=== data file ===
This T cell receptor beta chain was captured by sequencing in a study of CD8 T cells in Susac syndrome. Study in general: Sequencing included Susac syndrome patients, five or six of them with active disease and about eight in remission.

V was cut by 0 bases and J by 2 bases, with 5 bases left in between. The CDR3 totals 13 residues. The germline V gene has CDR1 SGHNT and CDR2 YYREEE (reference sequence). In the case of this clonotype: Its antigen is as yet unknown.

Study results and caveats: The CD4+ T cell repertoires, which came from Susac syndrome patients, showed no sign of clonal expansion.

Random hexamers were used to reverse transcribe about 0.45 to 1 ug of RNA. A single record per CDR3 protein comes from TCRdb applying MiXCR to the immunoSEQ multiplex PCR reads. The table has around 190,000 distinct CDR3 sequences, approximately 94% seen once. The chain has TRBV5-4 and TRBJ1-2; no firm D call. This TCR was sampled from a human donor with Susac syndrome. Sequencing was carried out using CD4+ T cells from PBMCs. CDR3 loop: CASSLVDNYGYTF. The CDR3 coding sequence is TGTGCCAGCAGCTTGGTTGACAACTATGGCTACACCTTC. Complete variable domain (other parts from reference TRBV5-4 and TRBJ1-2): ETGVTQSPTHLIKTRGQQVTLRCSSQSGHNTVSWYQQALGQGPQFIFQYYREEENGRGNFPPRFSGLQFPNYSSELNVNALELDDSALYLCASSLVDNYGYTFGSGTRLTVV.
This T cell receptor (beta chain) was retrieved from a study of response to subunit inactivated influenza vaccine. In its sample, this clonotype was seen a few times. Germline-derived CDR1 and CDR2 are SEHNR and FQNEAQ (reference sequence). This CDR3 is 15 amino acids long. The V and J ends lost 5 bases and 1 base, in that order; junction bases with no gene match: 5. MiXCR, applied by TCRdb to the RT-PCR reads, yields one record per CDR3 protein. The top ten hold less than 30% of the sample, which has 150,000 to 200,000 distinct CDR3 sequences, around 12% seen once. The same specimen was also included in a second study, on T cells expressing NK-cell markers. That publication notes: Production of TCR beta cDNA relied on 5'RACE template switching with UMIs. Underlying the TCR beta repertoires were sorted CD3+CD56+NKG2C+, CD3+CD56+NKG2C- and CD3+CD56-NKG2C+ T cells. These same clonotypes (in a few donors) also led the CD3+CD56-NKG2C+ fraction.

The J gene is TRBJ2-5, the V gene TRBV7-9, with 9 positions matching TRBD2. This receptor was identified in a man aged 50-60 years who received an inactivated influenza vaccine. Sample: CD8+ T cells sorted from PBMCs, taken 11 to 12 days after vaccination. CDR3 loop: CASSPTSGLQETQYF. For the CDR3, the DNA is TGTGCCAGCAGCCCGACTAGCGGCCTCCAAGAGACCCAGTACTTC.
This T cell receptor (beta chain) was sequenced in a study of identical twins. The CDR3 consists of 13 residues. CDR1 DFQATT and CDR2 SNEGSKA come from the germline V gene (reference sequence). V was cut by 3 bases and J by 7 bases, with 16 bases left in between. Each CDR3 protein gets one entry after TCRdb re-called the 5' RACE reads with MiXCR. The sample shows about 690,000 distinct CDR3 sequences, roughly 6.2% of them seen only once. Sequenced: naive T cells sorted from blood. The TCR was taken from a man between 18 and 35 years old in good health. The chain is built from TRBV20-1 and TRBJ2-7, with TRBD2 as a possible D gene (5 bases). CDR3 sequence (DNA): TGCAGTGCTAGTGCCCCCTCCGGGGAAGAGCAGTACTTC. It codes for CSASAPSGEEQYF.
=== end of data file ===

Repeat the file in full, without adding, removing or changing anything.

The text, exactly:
This T cell receptor beta chain was captured by sequencing in a study of CD8 T cells in Susac syndrome. Study in general: Sequencing included Susac syndrome patients, five or six of them with active disease and about eight in remission.

V was cut by 0 bases and J by 2 bases, with 5 bases left in between. The CDR3 totals 13 residues. The germline V gene has CDR1 SGHNT and CDR2 YYREEE (reference sequence). In the case of this clonotype: Its antigen is as yet unknown.

Study results and caveats: The CD4+ T cell repertoires, which came from Susac syndrome patients, showed no sign of clonal expansion.

Random hexamers were used to reverse transcribe about 0.45 to 1 ug of RNA. A single record per CDR3 protein comes from TCRdb applying MiXCR to the immunoSEQ multiplex PCR reads. The table has around 190,000 distinct CDR3 sequences, approximately 94% seen once. The chain has TRBV5-4 and TRBJ1-2; no firm D call. This TCR was sampled from a human donor with Susac syndrome. Sequencing was carried out using CD4+ T cells from PBMCs. CDR3 loop: CASSLVDNYGYTF. The CDR3 coding sequence is TGTGCCAGCAGCTTGGTTGACAACTATGGCTACACCTTC. Complete variable domain (other parts from reference TRBV5-4 and TRBJ1-2): ETGVTQSPTHLIKTRGQQVTLRCSSQSGHNTVSWYQQALGQGPQFIFQYYREEENGRGNFPPRFSGLQFPNYSSELNVNALELDDSALYLCASSLVDNYGYTFGSGTRLTVV.
This T cell receptor (beta chain) was retrieved from a study of response to subunit inactivated influenza vaccine. In its sample, this clonotype was seen a few times. Germline-derived CDR1 and CDR2 are SEHNR and FQNEAQ (reference sequence). This CDR3 is 15 amino acids long. The V and J ends lost 5 bases and 1 base, in that order; junction bases with no gene match: 5. MiXCR, applied by TCRdb to the RT-PCR reads, yields one record per CDR3 protein. The top ten hold less than 30% of the sample, which has 150,000 to 200,000 distinct CDR3 sequences, around 12% seen once. The same specimen was also included in a second study, on T cells expressing NK-cell markers. That publication notes: Production of TCR beta cDNA relied on 5'RACE template switching with UMIs. Underlying the TCR beta repertoires were sorted CD3+CD56+NKG2C+, CD3+CD56+NKG2C- and CD3+CD56-NKG2C+ T cells. These same clonotypes (in a few donors) also led the CD3+CD56-NKG2C+ fraction.

The J gene is TRBJ2-5, the V gene TRBV7-9, with 9 positions matching TRBD2. This receptor was identified in a man aged 50-60 years who received an inactivated influenza vaccine. Sample: CD8+ T cells sorted from PBMCs, taken 11 to 12 days after vaccination. CDR3 loop: CASSPTSGLQETQYF. For the CDR3, the DNA is TGTGCCAGCAGCCCGACTAGCGGCCTCCAAGAGACCCAGTACTTC.
This T cell receptor (beta chain) was sequenced in a study of identical twins. The CDR3 consists of 13 residues. CDR1 DFQATT and CDR2 SNEGSKA come from the germline V gene (reference sequence). V was cut by 3 bases and J by 7 bases, with 16 bases left in between. Each CDR3 protein gets one entry after TCRdb re-called the 5' RACE reads with MiXCR. The sample shows about 690,000 distinct CDR3 sequences, roughly 6.2% of them seen only once. Sequenced: naive T cells sorted from blood. The TCR was taken from a man between 18 and 35 years old in good health. The chain is built from TRBV20-1 and TRBJ2-7, with TRBD2 as a possible D gene (5 bases). CDR3 sequence (DNA): TGCAGTGCTAGTGCCCCCTCCGGGGAAGAGCAGTACTTC. It codes for CSASAPSGEEQYF.